2. Krigia biflora (Walter) S. F. Blake, Rhodora. 17: 135. 1915.
Hyoseris biflora Walter, Fl. Carol., 194. 1788; Cynthia virginica (Linnaeus) D. Don ex de Candolle; C. viridis Standley; H. amplexicaulis Michaux; Krigia amplexicaulis (Michaux) Nuttall; K. biflora var. viridis (Standley) K. J. Kim; Tragopogon virginicus Linnaeus
Perennials, 10–70 cm; caudices stout, fibrous-rooted (sometimes propagating by adventitious buds on roots). Stems 1–5+, erect, scapiform, eglandular or glandular-villous distally. Leaves mostly basal (rosettes), some cauline (proximal); petioles ± winged; blades oblance-olate to obovate or spatulate, 5–25 cm, margins entire or remotely dentate to pinnately lobed, lobes narrow to bluntly triangular or rounded, apices acute to obtuse or rounded, faces glabrous. eglandular (usually glaucous); cauline 1–4, sessile, lanceolate, bases sheathing or auriculate-clasping, usually entire, distalmost sometimes reduced, bractlike. Heads (2–)3–20+. Peduncles usually in groups of 2–6 from axils of single or paired distal cauline bracts. Involucres 7–11 mm. Phyllaries 8–18, reflexed in fruit. lanceolate, midveins obscure, apices acute, faces glabrous. Florets 25–60; corollas orange or yellow-orange, 15–25 mm. Cypselae reddish brown, columnar, 2–2.5 mm, 12–15-ribbed; pappi of ca. 10 outer scales 0.3–0.5 mm plus 20–40, barbellulate inner bristles 4.5–5.5 mm. 2n = 10, 20.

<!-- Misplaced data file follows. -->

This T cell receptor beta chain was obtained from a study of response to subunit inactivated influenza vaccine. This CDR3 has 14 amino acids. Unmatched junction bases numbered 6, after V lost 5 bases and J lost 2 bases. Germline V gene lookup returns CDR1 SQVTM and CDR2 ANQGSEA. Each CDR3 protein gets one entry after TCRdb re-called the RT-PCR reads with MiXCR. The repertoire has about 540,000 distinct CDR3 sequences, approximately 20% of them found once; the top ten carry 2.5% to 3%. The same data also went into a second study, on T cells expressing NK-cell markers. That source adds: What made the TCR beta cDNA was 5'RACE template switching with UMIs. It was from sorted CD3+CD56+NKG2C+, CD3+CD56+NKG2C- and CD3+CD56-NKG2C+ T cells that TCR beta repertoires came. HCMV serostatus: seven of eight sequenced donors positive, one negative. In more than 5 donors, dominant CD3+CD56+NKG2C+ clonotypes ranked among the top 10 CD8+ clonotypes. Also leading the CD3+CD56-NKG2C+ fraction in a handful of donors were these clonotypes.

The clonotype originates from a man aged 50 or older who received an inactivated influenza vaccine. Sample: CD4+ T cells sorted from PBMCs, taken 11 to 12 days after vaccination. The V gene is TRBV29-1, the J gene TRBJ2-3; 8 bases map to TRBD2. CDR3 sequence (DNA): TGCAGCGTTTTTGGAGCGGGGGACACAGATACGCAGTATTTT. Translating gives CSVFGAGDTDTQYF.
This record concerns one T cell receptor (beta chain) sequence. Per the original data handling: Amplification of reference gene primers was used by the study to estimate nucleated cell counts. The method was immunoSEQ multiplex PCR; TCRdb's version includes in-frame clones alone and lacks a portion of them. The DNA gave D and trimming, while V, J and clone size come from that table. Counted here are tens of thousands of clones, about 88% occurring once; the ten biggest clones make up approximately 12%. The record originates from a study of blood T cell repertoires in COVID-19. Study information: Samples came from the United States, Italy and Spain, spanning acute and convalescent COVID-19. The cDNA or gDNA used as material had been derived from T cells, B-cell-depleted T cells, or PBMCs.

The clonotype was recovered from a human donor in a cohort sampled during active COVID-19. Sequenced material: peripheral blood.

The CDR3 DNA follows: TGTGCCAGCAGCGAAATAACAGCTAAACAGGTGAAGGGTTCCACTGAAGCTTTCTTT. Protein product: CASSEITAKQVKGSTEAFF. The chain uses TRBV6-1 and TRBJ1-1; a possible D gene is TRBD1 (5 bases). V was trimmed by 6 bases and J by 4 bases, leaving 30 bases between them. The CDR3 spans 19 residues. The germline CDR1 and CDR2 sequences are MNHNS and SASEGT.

Flowering Apr–Aug. Sandy, loam, or humus soils, shaded mixed mesophytic, beach-maple, oak-pine, and oak-hickory woods. often near streams, meadows, moist prairies, and Madrean woodlands; 10–2300 m; Man., Ont.; Ala., Ariz., Ark.. Colo., Conn., Del., Ga., Ill., Ind., Iowa, Kans., Ky., Md., Mass., Mich., Minn., Miss., Mo., N.J., N.Mex., N.Y., N.C., Ohio, Okla., Pa., R.I., Tenn., Va., W.Va., Wis.
Krigia biflora is known from the Eastern deciduous forest biome, tallgrass prairie, Rocky Mountain forest, and Madrean woodlands. It appears to spread clonally by adventitious buds on the roots. It is related to the more leafy-stemmed, freely branching K. montana (K. J. Kim and B. L. Turner 1992); their habital differences are less clear where they are sympatric in the southern Appalachians. An alloploid hybrid between them has become established (see 3. K. montana).